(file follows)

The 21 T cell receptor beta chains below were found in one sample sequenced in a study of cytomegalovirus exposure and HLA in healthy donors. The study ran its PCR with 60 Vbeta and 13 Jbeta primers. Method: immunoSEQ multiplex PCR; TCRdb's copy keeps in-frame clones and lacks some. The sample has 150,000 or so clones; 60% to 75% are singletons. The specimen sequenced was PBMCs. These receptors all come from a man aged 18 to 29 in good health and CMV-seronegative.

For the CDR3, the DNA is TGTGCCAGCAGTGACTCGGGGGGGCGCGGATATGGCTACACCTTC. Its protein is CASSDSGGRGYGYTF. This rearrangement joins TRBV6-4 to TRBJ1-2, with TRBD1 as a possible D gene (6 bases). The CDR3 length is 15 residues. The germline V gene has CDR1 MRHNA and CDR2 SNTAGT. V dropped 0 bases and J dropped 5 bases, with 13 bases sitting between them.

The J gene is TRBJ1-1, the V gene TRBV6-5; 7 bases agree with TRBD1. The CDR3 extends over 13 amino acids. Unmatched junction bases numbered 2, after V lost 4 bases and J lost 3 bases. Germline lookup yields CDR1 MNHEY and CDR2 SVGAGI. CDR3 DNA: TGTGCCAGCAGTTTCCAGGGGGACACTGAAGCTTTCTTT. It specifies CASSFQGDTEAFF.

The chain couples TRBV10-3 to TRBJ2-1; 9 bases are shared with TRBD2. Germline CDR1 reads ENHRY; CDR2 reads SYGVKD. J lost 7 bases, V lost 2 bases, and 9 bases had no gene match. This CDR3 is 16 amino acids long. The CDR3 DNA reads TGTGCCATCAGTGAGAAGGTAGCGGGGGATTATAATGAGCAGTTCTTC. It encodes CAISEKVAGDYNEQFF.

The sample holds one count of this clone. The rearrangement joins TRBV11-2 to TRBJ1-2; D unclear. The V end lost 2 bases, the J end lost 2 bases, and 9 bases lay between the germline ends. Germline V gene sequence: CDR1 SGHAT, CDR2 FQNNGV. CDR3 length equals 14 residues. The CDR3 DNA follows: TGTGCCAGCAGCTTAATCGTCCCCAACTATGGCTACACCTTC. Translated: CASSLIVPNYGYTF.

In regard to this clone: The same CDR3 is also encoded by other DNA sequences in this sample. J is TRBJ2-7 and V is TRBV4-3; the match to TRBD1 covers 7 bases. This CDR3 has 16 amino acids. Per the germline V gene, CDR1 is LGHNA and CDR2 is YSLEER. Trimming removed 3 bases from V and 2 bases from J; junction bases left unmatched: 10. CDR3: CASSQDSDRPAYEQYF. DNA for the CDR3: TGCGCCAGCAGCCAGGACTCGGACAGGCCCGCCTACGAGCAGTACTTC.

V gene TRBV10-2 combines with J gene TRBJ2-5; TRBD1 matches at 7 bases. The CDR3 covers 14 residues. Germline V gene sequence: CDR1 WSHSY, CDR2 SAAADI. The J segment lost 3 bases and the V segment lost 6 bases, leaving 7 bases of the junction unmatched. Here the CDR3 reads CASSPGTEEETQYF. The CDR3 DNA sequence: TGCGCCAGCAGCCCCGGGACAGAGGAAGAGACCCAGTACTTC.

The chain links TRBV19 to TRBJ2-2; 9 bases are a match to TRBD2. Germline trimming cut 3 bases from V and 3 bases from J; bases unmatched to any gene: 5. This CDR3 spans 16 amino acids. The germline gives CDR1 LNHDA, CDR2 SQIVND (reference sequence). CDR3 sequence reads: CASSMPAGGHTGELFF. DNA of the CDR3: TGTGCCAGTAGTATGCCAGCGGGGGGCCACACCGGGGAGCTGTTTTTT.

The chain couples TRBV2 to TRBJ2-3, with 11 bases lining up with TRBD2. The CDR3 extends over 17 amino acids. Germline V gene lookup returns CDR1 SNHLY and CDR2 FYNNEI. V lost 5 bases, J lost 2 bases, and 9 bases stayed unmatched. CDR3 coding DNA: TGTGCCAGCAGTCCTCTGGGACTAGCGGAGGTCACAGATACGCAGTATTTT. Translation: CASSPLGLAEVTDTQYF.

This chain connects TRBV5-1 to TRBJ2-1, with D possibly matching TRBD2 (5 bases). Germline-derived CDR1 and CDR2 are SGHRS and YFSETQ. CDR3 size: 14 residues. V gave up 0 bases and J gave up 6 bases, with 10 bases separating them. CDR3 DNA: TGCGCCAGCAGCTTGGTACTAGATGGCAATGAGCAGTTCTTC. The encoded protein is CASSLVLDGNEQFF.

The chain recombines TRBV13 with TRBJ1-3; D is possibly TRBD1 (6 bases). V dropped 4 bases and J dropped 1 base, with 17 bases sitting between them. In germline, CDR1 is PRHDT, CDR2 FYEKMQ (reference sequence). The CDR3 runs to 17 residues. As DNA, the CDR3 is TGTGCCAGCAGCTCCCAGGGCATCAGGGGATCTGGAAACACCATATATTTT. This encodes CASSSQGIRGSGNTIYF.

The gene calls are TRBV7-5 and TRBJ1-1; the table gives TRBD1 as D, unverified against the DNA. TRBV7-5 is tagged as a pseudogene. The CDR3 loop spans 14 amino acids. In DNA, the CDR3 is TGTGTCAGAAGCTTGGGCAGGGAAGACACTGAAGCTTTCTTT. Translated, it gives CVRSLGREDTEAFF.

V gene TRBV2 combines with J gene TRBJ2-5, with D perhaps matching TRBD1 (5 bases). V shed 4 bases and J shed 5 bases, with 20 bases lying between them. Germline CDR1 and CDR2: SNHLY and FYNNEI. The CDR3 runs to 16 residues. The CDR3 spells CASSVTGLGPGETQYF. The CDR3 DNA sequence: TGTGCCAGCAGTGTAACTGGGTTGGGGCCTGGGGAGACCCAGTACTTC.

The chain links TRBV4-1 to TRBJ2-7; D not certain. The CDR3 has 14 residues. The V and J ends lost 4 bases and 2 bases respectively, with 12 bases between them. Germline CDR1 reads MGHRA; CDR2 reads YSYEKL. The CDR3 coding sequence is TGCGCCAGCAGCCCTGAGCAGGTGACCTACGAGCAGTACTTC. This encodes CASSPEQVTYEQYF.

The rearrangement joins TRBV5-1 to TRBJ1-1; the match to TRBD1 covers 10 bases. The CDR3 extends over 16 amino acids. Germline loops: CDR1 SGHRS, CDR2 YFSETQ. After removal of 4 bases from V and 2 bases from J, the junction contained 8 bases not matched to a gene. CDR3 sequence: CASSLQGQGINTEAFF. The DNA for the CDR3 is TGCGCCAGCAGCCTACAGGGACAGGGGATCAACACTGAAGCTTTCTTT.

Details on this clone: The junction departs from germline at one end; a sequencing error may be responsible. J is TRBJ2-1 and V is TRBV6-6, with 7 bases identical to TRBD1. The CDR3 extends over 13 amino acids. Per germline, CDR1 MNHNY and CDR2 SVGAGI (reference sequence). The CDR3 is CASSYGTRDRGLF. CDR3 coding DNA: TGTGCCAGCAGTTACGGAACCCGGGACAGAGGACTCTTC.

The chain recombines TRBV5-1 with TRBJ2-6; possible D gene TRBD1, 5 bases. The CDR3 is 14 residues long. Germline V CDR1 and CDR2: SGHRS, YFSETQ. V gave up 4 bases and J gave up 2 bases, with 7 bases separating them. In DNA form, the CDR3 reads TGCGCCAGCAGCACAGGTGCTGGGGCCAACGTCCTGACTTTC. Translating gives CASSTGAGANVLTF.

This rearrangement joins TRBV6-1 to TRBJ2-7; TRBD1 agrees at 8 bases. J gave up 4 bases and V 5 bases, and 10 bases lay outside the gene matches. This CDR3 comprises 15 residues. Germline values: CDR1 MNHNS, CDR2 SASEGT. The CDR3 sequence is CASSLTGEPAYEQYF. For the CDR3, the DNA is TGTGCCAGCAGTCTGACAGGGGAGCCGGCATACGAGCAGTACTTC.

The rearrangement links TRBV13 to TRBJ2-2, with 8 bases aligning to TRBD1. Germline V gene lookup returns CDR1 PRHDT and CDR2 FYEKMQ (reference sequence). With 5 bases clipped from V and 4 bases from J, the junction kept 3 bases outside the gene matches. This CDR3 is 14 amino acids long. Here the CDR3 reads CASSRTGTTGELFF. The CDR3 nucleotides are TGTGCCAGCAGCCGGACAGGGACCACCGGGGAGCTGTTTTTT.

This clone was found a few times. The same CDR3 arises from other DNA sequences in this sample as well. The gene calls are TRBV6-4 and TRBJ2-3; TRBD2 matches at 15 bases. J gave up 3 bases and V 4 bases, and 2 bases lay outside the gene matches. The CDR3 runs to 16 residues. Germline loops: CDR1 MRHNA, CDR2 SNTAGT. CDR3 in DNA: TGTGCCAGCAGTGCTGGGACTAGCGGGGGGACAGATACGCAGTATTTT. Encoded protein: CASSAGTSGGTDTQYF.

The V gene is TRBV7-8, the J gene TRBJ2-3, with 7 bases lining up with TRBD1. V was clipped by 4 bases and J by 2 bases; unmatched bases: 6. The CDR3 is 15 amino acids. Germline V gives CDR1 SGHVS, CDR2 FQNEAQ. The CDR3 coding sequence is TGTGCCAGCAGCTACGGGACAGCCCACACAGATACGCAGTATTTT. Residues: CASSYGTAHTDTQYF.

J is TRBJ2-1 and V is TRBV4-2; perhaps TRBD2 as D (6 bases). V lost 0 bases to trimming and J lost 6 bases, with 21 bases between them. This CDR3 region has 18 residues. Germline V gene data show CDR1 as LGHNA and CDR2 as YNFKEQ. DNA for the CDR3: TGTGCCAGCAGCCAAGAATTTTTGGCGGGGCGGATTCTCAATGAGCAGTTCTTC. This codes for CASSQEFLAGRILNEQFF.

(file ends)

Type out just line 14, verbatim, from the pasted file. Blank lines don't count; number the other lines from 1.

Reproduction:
The chain links TRBV4-1 to TRBJ2-7; D not certain. The CDR3 has 14 residues. The V and J ends lost 4 bases and 2 bases respectively, with 12 bases between them. Germline CDR1 reads MGHRA; CDR2 reads YSYEKL. The CDR3 coding sequence is TGCGCCAGCAGCCCTGAGCAGGTGACCTACGAGCAGTACTTC. This encodes CASSPEQVTYEQYF.